The Super Soft Source (SSS) phase of novae is the last major
evolutionary phase during which the hottest layers closest to the
surface of the white dwarf can be observed until the hydrogen content
of the accreted material is consumed or ejected. The X-ray and UV
evolution of novae during their outbursts has been determined using
Swift monitoring observations. Deeper, continuous XMM-Newton and
Chandra observations have been taken, guided by the long-term
evolution determined by Swift. The time when bright SSS emission
becomes visible, the turn-on time of the SSS phase, depends on the
evolution of the nova ejecta. Accurate predictions are currently not
possible from evolutionary models, but ...view middle of the document...
Furthermore, most recently, a 54-s transient period was found
in Swift data of the nova V339Del (Beardmore et al. 2013) and
in an XMM-Newton observation (Ness et al. 2013b), both taken
during the SSS phase. Meanwhile, no 54-s periodic signal was
seen in a Chandra observation that was also taken during the
SSS phase (Nelson et al. 2013). A second Chandra observation
was taken on day 114, but data are not yet publicly available.
In addition to novae, a similar short period of ∼ 67 s has
been seen by Odendaal et al. (2014) in the prominent persistent
SSS Cal 83 which they interpret as the spin period of the white
dwarf. While this is close to the break-up period, they argue that
the white dwarf may be spun up by accretion disc torques.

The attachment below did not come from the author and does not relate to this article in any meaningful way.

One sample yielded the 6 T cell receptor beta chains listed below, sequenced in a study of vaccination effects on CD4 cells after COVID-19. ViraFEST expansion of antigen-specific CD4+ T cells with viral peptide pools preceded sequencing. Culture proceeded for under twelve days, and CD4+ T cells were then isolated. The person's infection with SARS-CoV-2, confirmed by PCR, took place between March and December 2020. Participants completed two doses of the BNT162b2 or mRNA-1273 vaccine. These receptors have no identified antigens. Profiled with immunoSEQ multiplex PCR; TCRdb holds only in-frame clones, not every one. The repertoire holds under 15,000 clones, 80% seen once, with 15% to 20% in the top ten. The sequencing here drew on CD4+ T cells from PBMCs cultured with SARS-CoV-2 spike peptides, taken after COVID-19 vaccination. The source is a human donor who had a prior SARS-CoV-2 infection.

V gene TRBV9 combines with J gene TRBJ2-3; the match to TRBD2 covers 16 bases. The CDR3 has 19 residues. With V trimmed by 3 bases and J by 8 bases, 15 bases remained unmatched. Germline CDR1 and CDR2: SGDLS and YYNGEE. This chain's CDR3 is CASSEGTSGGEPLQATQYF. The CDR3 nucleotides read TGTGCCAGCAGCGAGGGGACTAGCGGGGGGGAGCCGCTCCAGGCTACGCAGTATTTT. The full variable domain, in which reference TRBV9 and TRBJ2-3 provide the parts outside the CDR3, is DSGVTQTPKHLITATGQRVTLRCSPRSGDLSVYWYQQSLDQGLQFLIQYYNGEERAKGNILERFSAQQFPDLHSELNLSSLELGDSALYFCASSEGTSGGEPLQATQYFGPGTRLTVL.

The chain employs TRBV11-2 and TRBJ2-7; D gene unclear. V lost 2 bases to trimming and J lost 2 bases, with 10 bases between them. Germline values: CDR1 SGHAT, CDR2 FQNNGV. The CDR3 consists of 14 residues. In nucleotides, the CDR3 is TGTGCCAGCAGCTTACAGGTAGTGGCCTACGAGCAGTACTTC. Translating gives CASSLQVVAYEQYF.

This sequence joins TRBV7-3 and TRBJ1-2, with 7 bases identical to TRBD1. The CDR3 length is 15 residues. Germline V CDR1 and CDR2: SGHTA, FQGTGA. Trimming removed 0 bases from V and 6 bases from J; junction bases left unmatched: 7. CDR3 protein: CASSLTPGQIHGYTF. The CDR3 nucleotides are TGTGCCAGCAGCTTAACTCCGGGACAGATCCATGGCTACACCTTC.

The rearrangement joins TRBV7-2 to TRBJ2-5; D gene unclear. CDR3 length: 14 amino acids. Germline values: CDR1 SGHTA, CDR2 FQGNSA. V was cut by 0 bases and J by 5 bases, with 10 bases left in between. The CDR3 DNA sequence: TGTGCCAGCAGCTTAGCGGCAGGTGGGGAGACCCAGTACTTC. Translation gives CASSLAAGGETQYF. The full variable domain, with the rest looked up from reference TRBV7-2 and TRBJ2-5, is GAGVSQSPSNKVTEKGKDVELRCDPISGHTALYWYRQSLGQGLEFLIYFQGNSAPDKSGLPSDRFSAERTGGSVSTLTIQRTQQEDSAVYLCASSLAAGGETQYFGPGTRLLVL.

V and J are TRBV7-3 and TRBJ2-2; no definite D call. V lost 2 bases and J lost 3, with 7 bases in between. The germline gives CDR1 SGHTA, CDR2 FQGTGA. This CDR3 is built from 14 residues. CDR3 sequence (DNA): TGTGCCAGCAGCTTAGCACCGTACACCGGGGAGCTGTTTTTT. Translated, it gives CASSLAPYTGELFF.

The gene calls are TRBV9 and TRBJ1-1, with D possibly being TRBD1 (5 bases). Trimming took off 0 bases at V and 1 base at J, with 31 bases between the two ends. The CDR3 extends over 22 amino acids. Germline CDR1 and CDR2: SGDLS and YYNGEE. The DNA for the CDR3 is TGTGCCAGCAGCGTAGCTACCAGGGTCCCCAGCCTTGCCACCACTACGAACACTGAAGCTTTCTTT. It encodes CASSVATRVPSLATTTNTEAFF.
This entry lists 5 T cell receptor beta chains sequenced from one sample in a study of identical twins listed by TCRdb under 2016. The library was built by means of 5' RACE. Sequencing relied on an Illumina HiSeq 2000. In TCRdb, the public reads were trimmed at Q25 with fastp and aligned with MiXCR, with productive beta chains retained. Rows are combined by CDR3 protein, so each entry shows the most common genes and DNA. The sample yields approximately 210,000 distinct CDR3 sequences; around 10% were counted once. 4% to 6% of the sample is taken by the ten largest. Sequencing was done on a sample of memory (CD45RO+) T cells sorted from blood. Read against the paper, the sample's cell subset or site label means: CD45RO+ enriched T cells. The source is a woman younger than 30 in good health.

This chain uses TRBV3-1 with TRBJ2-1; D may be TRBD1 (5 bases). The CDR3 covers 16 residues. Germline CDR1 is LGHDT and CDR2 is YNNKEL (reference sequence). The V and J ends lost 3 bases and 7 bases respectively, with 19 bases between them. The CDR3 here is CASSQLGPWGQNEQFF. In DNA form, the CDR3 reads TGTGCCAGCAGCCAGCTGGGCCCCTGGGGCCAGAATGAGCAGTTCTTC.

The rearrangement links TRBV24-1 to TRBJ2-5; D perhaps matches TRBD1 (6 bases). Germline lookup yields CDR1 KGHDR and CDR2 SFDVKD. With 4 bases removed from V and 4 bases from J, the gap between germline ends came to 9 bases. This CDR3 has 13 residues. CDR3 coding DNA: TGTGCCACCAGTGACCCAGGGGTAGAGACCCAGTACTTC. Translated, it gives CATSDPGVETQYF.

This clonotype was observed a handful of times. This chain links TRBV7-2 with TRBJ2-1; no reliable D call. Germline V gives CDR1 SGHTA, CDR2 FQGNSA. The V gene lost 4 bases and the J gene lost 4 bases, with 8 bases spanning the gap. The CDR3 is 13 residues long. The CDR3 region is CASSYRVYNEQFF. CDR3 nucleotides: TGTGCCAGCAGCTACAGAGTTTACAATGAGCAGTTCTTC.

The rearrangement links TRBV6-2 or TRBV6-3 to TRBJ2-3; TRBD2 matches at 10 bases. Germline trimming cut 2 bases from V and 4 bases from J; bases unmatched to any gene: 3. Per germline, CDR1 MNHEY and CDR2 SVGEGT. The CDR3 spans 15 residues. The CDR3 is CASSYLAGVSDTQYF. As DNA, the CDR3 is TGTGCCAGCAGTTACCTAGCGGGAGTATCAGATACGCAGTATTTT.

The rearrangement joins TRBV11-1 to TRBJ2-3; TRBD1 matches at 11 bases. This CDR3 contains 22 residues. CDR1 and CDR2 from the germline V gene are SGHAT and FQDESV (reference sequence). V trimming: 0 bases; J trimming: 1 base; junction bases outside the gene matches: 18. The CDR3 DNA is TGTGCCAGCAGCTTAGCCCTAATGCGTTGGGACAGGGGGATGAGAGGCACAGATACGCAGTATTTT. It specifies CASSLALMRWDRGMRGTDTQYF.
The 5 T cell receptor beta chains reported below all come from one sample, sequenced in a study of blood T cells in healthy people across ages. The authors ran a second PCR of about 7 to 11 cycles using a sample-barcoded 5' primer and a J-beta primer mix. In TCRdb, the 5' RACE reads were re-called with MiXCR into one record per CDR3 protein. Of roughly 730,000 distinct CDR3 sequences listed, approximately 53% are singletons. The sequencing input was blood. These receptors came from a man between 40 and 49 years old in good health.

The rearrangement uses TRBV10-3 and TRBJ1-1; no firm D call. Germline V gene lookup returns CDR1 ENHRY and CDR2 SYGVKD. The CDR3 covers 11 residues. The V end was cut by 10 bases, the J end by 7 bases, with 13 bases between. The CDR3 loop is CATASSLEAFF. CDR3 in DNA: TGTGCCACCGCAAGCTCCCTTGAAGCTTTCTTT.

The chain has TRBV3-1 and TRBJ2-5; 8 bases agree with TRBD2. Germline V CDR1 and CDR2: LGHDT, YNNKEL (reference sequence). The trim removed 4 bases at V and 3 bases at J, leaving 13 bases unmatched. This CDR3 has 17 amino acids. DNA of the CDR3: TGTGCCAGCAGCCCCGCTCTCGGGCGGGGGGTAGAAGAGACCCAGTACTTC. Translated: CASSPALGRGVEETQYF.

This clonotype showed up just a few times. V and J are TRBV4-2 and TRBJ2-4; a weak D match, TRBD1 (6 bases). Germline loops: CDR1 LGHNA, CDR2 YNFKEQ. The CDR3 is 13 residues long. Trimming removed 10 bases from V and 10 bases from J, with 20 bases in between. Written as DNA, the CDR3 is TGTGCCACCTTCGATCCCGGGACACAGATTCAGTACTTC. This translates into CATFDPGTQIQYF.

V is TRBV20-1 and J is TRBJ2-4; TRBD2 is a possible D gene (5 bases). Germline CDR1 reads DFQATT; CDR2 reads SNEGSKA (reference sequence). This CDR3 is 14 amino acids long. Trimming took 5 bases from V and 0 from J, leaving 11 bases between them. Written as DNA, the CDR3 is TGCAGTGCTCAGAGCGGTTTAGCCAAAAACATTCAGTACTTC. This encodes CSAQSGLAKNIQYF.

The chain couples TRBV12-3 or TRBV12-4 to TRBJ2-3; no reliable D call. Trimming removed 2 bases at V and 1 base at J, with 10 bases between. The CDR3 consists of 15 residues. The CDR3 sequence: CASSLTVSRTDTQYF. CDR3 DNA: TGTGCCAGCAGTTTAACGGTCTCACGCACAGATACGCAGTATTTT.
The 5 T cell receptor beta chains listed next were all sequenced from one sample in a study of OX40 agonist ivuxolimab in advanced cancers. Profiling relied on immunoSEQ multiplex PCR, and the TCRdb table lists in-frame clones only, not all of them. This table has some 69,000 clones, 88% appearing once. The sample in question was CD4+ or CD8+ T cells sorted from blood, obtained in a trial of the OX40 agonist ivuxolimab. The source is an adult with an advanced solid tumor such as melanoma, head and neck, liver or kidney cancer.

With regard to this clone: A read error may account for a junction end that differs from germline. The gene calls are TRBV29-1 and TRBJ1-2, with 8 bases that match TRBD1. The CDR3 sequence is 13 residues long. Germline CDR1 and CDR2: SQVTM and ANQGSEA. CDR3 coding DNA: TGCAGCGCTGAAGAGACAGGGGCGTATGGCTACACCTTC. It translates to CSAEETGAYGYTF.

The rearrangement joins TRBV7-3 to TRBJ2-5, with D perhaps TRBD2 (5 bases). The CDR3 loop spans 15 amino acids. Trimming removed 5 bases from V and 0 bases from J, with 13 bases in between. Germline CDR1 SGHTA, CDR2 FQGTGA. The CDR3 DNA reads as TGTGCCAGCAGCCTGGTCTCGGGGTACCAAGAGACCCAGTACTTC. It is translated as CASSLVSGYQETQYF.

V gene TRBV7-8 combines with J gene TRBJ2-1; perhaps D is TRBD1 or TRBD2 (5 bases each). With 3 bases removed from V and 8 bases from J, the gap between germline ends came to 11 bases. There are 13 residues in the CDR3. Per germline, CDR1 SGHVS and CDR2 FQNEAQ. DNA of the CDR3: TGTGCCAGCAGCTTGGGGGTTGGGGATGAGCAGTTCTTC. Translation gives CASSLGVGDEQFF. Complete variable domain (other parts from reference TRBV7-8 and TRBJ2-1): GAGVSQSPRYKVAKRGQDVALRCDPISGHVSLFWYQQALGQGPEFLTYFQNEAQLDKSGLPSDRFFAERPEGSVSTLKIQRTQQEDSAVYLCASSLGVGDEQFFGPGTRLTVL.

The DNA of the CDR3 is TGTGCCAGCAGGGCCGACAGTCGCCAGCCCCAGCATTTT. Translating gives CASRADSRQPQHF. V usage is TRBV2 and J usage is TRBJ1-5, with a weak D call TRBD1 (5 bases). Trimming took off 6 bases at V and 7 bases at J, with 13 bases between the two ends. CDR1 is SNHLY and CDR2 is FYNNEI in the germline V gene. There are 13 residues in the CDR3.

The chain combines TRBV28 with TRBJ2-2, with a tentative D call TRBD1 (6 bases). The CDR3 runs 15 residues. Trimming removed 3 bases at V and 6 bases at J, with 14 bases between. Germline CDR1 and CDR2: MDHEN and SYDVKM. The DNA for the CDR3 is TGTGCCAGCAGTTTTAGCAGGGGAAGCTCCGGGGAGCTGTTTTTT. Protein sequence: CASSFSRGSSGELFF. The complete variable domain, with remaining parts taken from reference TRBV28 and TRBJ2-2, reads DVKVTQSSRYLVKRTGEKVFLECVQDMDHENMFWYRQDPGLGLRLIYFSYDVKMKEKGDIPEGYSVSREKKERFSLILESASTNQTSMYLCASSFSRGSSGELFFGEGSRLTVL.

Evidently, this type of short-period oscillations originates
from the surface of the white dwarf hosting nuclear burning as
it was only seen in white dwarfs emitting SSS spectra. It will be
of interest whether the 35-54 s periods in the novae are related
to the 67-s period in the persistent SSS Cal 83. If the origin is
not the spin period of the white dwarf, it might be related to the
interiors or the nuclear burning regions, and understanding these
processes might give a new diagnostic method to determine
fundamental parameters such as the mass of the underlying
white dwarf. It is therefore of interest to have as many systems
as possible with short-period oscillations in order to identify
those properties that drive them.
We have searched for short-period variations in all systems
containing bright SSS emission, focusing here on XMM-Newton
and Chandra observations while a similar project based on all
Swift XRT data will be presented by Beardmore et al. For those
systems with short-period oscillations, we study the evolution
of signal strength and peak period.
We first describe in brevity the general observation techniques
and the observations used in this article in Sect. 2. We
then describe the timing analysis in Sect. 3 and the results in
Sect. 4, where we dedicate an extra subsection to each system in
which short-term oscillations are present, closing with Sect. 4.6
in which we briefly describe those observations in which no periodic
signal was found. We discuss our results in Sect. 5 and
summarise our findings and conclusions in Sect. 6.
The large X-ray observatories XMM-Newton and Chandra
observe from highly elliptical orbits allowing long uninterrupted
observations up to 2 days. The instrumentation provides for
high resolution in time and energy using various combinations
of CCD detectors and dispersive gratings. For more details, we
refer to the corresponding instrument papers, e.g., Jansen et al.